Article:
cover image The Man Who Loved Dogs

The Man Who Loved Dogs

Leonardo Padura, trans. from the Spanish by Anna Kushner. Farrar, Straus and Giroux, $35 (576p) ISBN 978-0-374-20174-6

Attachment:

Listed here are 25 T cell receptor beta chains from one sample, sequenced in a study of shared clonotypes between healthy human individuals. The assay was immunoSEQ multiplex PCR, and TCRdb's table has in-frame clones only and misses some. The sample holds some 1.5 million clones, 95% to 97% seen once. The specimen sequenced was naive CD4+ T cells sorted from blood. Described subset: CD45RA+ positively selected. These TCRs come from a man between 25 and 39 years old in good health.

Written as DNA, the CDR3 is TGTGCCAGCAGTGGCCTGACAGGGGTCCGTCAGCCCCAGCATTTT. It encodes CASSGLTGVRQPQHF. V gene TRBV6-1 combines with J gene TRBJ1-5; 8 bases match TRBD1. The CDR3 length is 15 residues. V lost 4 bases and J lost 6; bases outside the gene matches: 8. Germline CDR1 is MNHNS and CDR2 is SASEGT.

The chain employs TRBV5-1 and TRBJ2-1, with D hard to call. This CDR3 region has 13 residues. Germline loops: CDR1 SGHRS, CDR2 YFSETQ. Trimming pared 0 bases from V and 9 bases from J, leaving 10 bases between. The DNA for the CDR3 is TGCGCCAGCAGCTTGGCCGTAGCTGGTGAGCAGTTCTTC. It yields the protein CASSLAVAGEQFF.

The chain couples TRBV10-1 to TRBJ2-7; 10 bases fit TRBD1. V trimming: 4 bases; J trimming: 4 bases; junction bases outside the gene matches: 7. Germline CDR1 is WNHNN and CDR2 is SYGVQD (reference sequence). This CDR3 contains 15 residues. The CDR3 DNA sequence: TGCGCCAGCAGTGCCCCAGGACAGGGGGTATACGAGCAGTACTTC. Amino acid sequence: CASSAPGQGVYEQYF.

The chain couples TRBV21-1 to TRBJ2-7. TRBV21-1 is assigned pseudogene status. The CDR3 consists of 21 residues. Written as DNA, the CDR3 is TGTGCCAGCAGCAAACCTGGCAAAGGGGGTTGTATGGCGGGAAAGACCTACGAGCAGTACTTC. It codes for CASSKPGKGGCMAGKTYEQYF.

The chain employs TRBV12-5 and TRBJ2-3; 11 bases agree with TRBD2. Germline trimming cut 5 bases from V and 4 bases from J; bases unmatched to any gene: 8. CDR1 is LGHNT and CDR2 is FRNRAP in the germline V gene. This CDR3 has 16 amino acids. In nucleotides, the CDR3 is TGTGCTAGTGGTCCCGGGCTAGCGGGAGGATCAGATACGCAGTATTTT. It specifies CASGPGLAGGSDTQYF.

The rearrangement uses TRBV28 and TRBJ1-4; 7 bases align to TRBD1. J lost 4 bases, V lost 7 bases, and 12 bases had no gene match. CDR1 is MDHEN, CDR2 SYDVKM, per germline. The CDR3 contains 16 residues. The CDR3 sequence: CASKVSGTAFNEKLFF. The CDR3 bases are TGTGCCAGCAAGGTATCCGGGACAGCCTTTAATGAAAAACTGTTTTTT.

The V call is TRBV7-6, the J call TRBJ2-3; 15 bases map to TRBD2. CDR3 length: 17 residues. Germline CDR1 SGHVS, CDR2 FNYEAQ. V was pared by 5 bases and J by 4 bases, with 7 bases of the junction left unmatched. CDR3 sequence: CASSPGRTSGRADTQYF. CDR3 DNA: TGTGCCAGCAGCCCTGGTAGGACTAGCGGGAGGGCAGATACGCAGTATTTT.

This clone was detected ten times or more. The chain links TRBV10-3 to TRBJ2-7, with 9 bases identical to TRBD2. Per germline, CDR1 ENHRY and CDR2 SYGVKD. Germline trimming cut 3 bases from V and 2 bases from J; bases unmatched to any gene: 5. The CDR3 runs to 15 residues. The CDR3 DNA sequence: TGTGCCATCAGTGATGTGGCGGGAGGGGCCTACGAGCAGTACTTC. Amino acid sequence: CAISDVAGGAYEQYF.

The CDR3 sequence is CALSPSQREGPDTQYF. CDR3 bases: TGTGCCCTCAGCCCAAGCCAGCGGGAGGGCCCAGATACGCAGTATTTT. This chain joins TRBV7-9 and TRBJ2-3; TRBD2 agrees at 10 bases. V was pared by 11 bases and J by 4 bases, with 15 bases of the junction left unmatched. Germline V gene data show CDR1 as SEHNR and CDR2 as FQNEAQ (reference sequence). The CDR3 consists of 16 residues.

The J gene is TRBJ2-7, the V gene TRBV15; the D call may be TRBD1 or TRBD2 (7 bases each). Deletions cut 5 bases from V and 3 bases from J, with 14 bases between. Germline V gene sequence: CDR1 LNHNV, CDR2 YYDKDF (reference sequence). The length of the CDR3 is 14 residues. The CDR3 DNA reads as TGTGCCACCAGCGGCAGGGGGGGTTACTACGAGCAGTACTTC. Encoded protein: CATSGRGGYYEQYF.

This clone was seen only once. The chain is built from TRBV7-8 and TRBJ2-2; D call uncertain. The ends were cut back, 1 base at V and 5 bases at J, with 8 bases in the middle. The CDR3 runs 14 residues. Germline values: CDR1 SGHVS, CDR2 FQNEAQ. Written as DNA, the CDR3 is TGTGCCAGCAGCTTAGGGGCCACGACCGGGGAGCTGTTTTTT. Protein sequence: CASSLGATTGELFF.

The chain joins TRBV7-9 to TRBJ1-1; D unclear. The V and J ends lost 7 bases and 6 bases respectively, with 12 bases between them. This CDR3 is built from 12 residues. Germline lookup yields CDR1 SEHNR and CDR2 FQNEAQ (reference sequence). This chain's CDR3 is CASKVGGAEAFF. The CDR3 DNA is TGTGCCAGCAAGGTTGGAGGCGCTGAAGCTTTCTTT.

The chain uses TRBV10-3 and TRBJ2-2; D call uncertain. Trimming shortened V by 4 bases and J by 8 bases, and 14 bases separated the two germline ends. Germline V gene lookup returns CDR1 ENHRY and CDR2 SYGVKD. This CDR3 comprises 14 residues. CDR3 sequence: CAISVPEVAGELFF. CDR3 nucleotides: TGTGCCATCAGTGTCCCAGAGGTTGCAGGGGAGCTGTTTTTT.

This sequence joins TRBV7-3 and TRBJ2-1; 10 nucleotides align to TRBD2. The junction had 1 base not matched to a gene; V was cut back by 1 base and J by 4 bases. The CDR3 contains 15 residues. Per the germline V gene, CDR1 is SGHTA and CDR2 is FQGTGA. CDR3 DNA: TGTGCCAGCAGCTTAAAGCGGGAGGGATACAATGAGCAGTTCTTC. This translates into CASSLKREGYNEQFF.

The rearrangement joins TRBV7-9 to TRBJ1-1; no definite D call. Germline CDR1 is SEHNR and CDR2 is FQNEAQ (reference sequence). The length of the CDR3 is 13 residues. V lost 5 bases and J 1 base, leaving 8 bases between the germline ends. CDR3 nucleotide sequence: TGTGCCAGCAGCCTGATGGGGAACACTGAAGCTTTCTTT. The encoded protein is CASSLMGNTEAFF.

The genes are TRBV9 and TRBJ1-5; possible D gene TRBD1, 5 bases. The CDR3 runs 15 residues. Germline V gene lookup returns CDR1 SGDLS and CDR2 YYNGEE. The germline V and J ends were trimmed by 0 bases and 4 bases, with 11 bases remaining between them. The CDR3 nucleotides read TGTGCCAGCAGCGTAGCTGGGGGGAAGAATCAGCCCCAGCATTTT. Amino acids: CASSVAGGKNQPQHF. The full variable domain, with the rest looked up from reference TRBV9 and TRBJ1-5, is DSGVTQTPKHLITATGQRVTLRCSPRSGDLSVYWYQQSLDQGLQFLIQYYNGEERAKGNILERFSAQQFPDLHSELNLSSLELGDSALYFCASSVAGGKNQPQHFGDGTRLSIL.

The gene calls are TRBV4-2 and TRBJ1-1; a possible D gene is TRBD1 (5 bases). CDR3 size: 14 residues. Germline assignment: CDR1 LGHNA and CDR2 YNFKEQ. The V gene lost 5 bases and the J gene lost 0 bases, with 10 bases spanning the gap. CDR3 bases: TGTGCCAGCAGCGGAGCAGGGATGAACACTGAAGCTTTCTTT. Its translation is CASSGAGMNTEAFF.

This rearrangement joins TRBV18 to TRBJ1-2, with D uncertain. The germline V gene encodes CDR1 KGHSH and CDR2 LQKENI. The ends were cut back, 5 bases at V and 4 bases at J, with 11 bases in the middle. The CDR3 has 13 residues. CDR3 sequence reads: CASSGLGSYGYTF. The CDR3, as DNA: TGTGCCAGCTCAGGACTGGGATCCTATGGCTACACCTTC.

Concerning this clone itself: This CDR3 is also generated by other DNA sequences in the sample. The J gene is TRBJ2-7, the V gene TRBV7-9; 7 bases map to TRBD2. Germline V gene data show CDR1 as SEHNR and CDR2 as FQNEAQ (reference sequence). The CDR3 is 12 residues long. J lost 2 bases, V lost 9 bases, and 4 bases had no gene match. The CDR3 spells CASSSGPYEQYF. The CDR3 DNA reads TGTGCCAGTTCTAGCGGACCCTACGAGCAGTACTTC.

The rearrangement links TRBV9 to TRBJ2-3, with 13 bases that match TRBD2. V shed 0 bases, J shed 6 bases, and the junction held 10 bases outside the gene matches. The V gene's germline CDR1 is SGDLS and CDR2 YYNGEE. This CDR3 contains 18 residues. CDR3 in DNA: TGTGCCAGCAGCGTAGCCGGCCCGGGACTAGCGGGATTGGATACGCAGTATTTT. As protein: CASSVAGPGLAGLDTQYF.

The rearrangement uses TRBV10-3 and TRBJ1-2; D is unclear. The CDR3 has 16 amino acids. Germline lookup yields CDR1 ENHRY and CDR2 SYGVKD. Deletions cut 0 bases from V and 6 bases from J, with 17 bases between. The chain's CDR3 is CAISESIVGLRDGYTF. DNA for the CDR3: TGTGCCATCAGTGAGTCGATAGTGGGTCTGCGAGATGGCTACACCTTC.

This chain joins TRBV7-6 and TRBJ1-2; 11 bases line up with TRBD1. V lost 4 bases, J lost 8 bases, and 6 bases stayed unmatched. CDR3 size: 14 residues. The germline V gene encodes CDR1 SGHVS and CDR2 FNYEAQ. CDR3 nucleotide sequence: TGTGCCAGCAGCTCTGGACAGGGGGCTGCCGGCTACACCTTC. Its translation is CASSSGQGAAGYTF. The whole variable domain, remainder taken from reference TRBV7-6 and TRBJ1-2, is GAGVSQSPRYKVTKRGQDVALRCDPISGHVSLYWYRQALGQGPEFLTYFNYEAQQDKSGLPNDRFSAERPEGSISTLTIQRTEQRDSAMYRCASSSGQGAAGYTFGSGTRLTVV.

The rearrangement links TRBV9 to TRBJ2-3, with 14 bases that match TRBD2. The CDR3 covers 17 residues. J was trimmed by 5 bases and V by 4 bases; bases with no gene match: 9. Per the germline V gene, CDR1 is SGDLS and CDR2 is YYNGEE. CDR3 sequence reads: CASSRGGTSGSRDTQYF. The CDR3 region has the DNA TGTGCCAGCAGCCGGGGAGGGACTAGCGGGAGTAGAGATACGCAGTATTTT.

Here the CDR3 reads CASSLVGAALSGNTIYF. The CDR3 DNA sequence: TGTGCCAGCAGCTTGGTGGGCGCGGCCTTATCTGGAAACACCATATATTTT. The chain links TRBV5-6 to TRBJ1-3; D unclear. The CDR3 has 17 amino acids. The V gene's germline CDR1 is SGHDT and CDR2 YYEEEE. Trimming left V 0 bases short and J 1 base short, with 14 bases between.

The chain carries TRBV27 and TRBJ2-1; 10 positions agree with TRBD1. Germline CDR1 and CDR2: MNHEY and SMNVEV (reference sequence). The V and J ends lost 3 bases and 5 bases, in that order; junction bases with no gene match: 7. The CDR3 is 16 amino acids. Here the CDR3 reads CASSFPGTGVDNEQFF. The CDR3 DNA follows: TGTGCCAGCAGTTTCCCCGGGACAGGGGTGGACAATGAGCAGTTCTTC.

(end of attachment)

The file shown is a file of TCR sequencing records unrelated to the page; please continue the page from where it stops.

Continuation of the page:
The man who loved dogs, in Cuban author Padura’s (Havana Gold) epic novel, is Jaime Lopez, an elderly Spaniard living in ’70s Havana who claims to have been a friend of the man who assassinated Leon Trotsky in Mexico in 1940. An accomplished braiding of history and fiction, the novel follows three attenuated strands. The first is the story of Iván Cárdenas Maturell, a politically incorrect Cuban writer who befriends the dog-loving Lopez. The second is an account of Trotsky’s life in exile, from Turkey and France to Norway, and, finally, Mexico, where he’s welcomed by his good friends, Frida Kahlo and Diego Rivera. And the third traces the radicalization of Ramón Mercader, who joins the Communist Party in Spain in the ’30s and is trained as a Soviet assassin. The novel dramatizes the long, slow collision course of Trotsky and Mercader. It also details Ivan’s relationship with Lopez and the ultimate revelation about his identity. Padura’s novel encompasses nothing less than a history of international communism after the 1917 Revolution. The story goes from the scorched earth of Spain in the 1930s, to the political hotbed that was Mexico in the 1940s, to Moscow during the Prague Summer of 1968, to Havana from the ’70s to the near present, where we learn of Ivan’s ultimate ironic fate, leaving the reader with the exhilarating feeling of having just experienced three entire lives. (Jan.)